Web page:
***Eric received a great write up for his novel Legends of the Jade Moon Book One: Liquid Sky here is an excerpt for your enjoyment.

Downwarden com Review by Nick Crabowsky

...What we have here is indeed science fiction ala Dune, though less detailed but just as vividly portrayed. Dorsett deserves praise for the execution of a story less intimidating for one more inclined to read other genres which require far less brain power to understand, breaks through those barriers and develops a narrative which renders a glossary needless and pretty much explains itself as is without asserting its vast mythology in explanatory rhetoric.

I enjoyed the damn thing. I think C.E. Dorsett is one powerhouse of imagination, inspired obviously by the greats of his craft. Liquid Sky is full of mysticism and spirituality, of themes centered on the search for one’s inner self and the meaning of the universe around him, where a youthful monk with adopted parents finds himself catapulted into an interstellar journey fueled by the death of the one he called Father and driven at odds by the results of saving him, by mysterious truth-sayers who aren’t what they seem and personal intuition telling him he’s destined to amount to something greater than himself and the savior of worlds. Ianus’ adventures and intrigue are entertaining and don’t smother us in the sort of over-explanation I’d read in other novels like this one. Liquid Sky is an extremely intelligent, very readable and delightful piece of work, and I’m glad to recommend it...

 

A TEASER

***  We at Project:Shadow have been working hard on completing PROJECT X.  We hope to have an announcement later in the month with a date when project X will go live.  For now all I can advise is to check back regularly for updates.  All that I am allowed to tell you is that Project X is an entire site rework that will bring some really cool things to the community.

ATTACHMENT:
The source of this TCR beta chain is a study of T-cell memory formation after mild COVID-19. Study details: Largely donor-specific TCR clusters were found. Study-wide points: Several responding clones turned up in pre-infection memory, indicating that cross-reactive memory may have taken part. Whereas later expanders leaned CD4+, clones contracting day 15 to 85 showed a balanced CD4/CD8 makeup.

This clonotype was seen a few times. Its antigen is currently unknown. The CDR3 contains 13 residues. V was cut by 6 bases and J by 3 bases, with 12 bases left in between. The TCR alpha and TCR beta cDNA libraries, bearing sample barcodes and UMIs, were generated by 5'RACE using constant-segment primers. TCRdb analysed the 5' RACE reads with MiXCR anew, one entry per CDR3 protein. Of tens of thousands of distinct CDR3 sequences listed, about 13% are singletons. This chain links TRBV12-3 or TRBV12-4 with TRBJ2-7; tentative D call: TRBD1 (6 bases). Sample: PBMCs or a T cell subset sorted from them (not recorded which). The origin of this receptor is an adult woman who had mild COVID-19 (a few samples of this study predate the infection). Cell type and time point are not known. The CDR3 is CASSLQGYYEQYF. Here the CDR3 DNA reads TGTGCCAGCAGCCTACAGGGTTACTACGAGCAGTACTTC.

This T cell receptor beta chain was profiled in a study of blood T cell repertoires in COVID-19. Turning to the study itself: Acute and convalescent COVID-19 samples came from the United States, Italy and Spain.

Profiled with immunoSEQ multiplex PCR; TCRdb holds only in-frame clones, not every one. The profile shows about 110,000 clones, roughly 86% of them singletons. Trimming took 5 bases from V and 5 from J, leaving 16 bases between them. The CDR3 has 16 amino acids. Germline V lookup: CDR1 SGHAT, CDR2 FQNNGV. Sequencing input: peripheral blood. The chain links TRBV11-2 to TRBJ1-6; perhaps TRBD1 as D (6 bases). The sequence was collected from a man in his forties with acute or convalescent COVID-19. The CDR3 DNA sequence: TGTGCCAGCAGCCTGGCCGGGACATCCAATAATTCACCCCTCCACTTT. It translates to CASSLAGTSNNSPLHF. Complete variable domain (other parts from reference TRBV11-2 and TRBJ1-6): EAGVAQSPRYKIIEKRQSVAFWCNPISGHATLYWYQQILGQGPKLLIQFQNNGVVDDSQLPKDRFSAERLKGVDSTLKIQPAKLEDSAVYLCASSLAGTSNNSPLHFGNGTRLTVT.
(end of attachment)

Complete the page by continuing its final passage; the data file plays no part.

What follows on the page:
# 1

***Black Moon Rising is out and is a top seller at amazon.  We want to thank all of the members who have already got their copy of the latest installment in C. E. Dorsett's series Fates Harrow.  If you haven't already got your copy then visit www.ProjectShadow.com/shopping.  

Get your one stop holiday shopping with us at Project:Shadow.  We set up a store so that you can get your holiday shopping done in one stop, stores include Amazon, Hot Topic, and Sharper Image.  We also have cool t-shirts, posters, and other merchandise available.

 

WACHA WATCHING

***Share your favorite video clip with the group:  We now have 112 videos available to members at the ProjectShadow HQ at http://hq.projectshadow.com/.  Its a great way to share your great finds with everyone and also a great way to catch the coolest, neatest new videos that are out.

 

MOON SPOTTING

***Brian posted a review of the Story Black Moon Rising here is a copy of it.

Wow! This is a great story!   5 stars (must own)

The story picks up from where we left off with Adir Radd in the hospital tortured by his visions of the future. I was caught up in Adir’s haunting vision.  It is written so viscerally I could almost hear the screams and smell the stink coming off of the battle field. This heart felt tale took me through the events and choices that led Dov Lavan to become the famed villain I knew him to be from reading Liquid Sky: Legends of the Jade Moon http://astore.amazon.com/projectshadow/detail/0595369162/.  The choices and motivations of Dov were very compelling. Reading his tale turned him into a compassionate and sad character. I could empathize with his frustrations and found myself thinking that if I were caught up in the same situation I would probably make the same choices. The conclusion was extremely rewarding even though I knew how the story would end I still found myself shocked, surprised and brought to tears with a beautiful, rewarding ending. To be cliché for a minute I literally laughed, cringed and cried while reading this.

Dark Moon Rising is the second installment of C. E. Dorsett’s Fates Harrow series which covers three historical characters in the Barren’s End setting. Their tale was first told in the book Liquid Sky: Legends of the Jade Moon but from the Jade Moon’s perspective.

In this episode Dov Lavan fears loosing his friends and culture, longing to save the ones he cares about he takes on a new master who promises to help him lead his people into a safer future. Dov rises to power, forming a new group, encouraging others to join him and stand for freedom. But, his childhood friends Tien Shaa and Adir Radd are concerned with the fire in Dov’s rhetoric, so they set out to try and stop the coming war.